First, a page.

Faltering market confidence has led to capital flight from countries on the ‘periphery' to the core of the euro area. This has meant higher borrowing costs and a growing wedge between the economic and financial ‘haves' and ‘have-nots'.
European policymakers have taken a number of important steps in recent months to help reverse the fragmentation of euro area financial markets and strengthen the European Monetary Union, the IMF said in its latest Global Financial Stability Report.
The most recent action, in September, was the announcement by the European Central Bank to buy government bonds on a conditional basis.
These actions have helped markets stabilize in recent months. However, policymakers need to take additional measures to restore confidence. If they do not, the result will be an acceleration in deleveraging, which raises the risk of a credit crunch as banks make fewer loans, and an ensuing economic recession, the IMF said.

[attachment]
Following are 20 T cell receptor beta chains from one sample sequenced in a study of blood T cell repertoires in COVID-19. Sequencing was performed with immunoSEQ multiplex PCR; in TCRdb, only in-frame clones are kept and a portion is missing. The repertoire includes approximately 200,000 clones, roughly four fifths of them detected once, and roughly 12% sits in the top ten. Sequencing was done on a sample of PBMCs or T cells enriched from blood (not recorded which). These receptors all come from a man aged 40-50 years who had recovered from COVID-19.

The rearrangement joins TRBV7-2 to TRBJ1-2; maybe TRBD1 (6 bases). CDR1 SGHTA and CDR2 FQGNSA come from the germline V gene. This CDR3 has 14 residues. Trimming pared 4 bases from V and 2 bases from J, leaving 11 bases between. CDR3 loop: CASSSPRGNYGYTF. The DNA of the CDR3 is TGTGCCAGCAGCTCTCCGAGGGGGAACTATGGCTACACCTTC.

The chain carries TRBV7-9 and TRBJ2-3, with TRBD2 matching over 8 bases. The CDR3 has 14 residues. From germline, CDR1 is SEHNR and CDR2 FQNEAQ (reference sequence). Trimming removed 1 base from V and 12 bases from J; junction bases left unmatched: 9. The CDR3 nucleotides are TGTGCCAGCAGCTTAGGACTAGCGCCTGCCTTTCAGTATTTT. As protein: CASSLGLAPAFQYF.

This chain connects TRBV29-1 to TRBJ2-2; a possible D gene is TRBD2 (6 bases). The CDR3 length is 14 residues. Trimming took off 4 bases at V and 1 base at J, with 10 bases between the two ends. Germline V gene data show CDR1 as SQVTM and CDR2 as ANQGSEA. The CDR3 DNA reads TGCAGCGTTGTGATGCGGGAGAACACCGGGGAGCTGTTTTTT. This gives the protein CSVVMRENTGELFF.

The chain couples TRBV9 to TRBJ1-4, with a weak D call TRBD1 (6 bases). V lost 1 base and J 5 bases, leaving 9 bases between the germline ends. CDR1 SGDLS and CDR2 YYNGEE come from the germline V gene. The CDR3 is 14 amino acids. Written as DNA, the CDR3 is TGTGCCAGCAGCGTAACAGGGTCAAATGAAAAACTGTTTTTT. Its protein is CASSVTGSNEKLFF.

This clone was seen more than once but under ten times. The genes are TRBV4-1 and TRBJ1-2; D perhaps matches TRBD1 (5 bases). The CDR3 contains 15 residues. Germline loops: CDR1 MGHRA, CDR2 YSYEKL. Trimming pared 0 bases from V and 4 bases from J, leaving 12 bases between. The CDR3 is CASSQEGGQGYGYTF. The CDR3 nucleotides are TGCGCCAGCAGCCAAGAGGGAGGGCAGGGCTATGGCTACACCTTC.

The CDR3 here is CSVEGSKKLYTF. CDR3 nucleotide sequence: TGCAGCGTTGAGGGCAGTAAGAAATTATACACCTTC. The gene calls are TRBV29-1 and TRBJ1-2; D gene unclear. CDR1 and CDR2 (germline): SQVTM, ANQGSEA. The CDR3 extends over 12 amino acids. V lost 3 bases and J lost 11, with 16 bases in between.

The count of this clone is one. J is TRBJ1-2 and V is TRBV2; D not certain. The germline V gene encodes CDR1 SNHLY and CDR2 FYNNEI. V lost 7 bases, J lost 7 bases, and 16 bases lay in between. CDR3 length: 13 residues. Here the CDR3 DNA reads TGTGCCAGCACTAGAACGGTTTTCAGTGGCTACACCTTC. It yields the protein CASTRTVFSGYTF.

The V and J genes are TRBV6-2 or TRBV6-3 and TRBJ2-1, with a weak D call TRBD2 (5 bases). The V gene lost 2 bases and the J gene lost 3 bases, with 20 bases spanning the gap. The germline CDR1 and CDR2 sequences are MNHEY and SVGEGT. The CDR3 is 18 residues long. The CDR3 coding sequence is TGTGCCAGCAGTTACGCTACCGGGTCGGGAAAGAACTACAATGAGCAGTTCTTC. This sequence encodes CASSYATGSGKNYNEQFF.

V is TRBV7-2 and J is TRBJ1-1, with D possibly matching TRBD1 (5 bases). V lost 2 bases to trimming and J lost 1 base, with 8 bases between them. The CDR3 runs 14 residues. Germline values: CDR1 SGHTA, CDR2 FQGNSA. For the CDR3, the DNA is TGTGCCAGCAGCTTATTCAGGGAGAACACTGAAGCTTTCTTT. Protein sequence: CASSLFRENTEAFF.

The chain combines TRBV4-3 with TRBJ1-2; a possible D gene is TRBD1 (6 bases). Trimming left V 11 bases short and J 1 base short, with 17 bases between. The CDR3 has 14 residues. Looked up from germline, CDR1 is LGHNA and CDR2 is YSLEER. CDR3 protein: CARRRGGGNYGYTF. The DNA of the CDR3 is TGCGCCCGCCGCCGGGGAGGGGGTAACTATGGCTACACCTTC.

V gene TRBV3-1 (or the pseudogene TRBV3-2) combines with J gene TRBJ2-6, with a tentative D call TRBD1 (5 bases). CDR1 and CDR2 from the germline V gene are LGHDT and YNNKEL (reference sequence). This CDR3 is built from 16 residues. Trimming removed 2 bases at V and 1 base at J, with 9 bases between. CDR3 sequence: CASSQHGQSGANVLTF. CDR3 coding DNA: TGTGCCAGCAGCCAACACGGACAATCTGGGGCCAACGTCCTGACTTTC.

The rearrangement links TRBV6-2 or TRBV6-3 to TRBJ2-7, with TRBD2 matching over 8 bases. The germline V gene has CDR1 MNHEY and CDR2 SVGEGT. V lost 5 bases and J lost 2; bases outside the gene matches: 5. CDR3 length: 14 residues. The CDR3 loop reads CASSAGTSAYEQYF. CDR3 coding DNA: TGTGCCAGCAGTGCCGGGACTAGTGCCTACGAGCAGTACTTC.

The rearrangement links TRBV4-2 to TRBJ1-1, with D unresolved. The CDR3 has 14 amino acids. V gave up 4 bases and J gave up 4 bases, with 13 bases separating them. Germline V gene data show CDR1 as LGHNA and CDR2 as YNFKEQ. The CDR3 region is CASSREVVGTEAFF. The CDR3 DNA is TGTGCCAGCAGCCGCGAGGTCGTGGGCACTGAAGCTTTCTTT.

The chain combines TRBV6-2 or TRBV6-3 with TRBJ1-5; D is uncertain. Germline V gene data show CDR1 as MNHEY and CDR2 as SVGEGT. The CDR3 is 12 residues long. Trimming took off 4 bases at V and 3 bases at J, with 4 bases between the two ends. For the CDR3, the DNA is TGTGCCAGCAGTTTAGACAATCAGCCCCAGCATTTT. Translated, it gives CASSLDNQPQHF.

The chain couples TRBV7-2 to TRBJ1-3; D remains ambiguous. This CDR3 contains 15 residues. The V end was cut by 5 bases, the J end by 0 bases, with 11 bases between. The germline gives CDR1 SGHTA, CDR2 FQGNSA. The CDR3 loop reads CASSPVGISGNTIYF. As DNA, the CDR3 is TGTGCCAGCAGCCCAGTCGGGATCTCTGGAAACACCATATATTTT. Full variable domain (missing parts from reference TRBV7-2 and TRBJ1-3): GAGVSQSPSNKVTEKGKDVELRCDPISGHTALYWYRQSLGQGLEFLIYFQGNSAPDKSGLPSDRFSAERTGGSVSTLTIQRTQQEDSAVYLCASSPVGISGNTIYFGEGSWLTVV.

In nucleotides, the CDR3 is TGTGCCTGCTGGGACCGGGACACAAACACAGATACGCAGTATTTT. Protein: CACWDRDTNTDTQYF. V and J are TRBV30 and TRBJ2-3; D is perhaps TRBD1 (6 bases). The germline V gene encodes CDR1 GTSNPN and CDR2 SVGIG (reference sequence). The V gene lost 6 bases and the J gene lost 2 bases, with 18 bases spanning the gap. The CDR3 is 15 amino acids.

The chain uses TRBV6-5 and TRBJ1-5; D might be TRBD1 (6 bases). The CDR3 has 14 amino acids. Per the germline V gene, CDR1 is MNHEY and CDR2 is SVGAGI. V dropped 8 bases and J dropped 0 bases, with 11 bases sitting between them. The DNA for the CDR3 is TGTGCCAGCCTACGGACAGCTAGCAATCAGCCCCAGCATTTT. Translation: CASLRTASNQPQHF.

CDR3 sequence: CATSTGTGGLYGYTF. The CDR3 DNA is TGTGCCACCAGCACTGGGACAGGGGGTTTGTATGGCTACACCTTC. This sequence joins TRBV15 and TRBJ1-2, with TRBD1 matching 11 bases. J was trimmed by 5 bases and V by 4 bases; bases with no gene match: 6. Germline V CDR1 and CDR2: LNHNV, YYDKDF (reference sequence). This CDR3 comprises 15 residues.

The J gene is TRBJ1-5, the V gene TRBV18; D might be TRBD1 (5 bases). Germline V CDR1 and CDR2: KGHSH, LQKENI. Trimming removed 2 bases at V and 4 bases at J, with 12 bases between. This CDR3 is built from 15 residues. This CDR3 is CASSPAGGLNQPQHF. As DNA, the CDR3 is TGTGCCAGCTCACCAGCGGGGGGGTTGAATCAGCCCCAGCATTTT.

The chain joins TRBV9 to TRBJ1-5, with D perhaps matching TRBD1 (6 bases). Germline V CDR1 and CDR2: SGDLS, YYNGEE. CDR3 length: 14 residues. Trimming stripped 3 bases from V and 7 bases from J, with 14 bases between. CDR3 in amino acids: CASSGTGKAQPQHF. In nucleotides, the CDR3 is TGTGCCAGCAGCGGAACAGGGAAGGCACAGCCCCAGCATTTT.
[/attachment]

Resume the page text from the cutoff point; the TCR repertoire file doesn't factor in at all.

"Further policy efforts are needed to gain lasting stability," said José Viñals, Financial Counsellor and head of the IMF's Monetary and Capital Markets Department, which produced the report.
The IMF said delays in resolving the crisis have likely increased the amount of asset deleveraging by banks, which may further constrain the supply of bank credit and reinforce financial and economic fragmentation in the euro area.